The experience economy has grown exponentially in recent years, driven by millennials who would rather spend their income on a shareable experience. A Harris Group report found that 72% of 24- to 28-year-olds would prefer to invest in leisure, arts, culture and dining on the high street rather than a one-off purchase. Experiences are the expectation du jour.


Retailers today have a unique opportunity to respond to this shift. To survive they must re-shape, re-think and re-imagine how their space can be utilised. If high street stores adapt their spaces to provide experiences as well as purchases, they will not only increase their sales but also diversify their customer base by expanding their online reach through social media sharing.


With ‘shops’ now converted to real-time experience platforms; marketing must follow suit. Retailers need to engage across multiple channels, informing consumers of where and when things are happening and what shareable moments they can expect. This will drive essential footfall and keep things fresh.


The rise and rise of the Pop-Up


As the traditional physical retail model is under review, there’s a renewed focus for brands to experiment and collaborate in pop-up spaces. Whether a day-long takeover or something more long term, these flexible, multi-use spaces offer brands the advantage of affordable rents, a place to generate buzz and to tap into the FOMO culture of today.


Roger Wade, CEO & Founder of BOXPARK, created the world’s first pop-up dining and shopping destination housed in shipping containers in Shoreditch in 2011, later expanding to Croydon and Wembley, creating food, culture, and social hubs to serve local communities. Their investment into this model, means that despite these adverse times, they remain confident in their plans to expand over the next 5 to 10 years into BoxHall and BoxOffice.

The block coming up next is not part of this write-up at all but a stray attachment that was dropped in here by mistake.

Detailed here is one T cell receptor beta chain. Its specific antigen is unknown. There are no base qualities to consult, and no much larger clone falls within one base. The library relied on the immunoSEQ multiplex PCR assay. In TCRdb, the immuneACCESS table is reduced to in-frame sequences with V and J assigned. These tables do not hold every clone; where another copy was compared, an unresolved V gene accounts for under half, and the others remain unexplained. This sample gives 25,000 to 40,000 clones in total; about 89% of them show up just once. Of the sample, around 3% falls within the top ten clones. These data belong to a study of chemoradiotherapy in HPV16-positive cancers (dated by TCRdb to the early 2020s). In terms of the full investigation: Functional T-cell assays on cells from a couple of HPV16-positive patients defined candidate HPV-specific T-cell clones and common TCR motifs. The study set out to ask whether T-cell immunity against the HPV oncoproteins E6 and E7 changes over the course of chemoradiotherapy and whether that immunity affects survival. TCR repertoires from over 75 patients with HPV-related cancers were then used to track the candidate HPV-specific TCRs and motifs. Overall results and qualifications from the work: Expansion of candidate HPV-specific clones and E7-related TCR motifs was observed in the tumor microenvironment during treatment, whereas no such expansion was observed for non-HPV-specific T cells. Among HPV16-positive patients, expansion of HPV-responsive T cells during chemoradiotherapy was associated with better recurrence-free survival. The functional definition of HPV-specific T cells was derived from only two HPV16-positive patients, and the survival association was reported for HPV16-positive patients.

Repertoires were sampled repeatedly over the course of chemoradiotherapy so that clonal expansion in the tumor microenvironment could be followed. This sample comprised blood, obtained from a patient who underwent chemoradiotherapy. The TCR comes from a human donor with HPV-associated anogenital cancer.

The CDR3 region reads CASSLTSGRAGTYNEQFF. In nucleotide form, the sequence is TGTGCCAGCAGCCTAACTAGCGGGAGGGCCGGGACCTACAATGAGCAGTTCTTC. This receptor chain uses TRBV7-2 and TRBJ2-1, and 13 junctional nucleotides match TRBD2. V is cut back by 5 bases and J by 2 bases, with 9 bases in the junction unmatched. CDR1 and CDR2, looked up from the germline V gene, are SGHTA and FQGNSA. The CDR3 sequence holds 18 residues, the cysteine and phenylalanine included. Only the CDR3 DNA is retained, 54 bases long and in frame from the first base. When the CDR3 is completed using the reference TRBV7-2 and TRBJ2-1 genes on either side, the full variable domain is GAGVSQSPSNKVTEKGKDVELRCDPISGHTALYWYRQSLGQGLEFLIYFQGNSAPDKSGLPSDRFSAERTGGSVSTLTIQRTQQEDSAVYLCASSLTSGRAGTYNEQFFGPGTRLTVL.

Wade says, “I don’t buy into the idea of the ‘death of the high street’ and I don’t believe that the future is all online shopping either. I believe that physical retail will never die out, it will simply keep evolving to survive. In fact, independent retailers have been a crucial element in the survival of Britain’s high streets - in a world where you can now buy everything online from large chain stores, independent retailers fill in the gaps by offering unique, artisan products and a more personalised experience for consumers”

Online payment provider Klarna set up a pop-up in Covent Garden to show retailers how using experiential

features in a store created closer engagement with customers. Brands including ASOS and Swoon, which had previously only been available online, joined forces with exclusive DJs and stylists to attract swathes of eager consumers. Lego adopted a similar model when it created an Art Gallery pop-up in London with 30-minute reservable slots that drove demand via bookable retail en masse. Retail experts believe this is the way forward.


Summary


There is no denying that the high street is going through a painful transformation, but history tells us it will

survive, just not as we know it.


Which businesses thrive in this new climate will be dependent on each retailer’s ability both to adapt to consumer behaviour and to invest in technology for optimum interaction both online and offline.

While physical retail has the opportunity to become an ‘experience platform’ for shoppers to drive deeper engagement and social status, bookable retail will increase the value exchange between shoppers and brands, with real-time marketing signposting information at each location. By using pop-ups and collaborations, online brands can further expand by accessing valuable face-to-face interaction with their products and services in a way that wasn’t possible before and breathe new life into the high street.

Whilst great change can cause immense hardship, it can also create great hope for what the future could hold and a renewed sense of purpose.


As the passionate high street advocate Roger Wade concludes, “If we don’t have places where people can come together, what sort of future town centres do we really have? High streets serve as the heart of local communities and it is a place that people depend on for their social lives, employment and livelihoods - we must do everything we can to save it.


Let’s get that cat strolling up that High Street!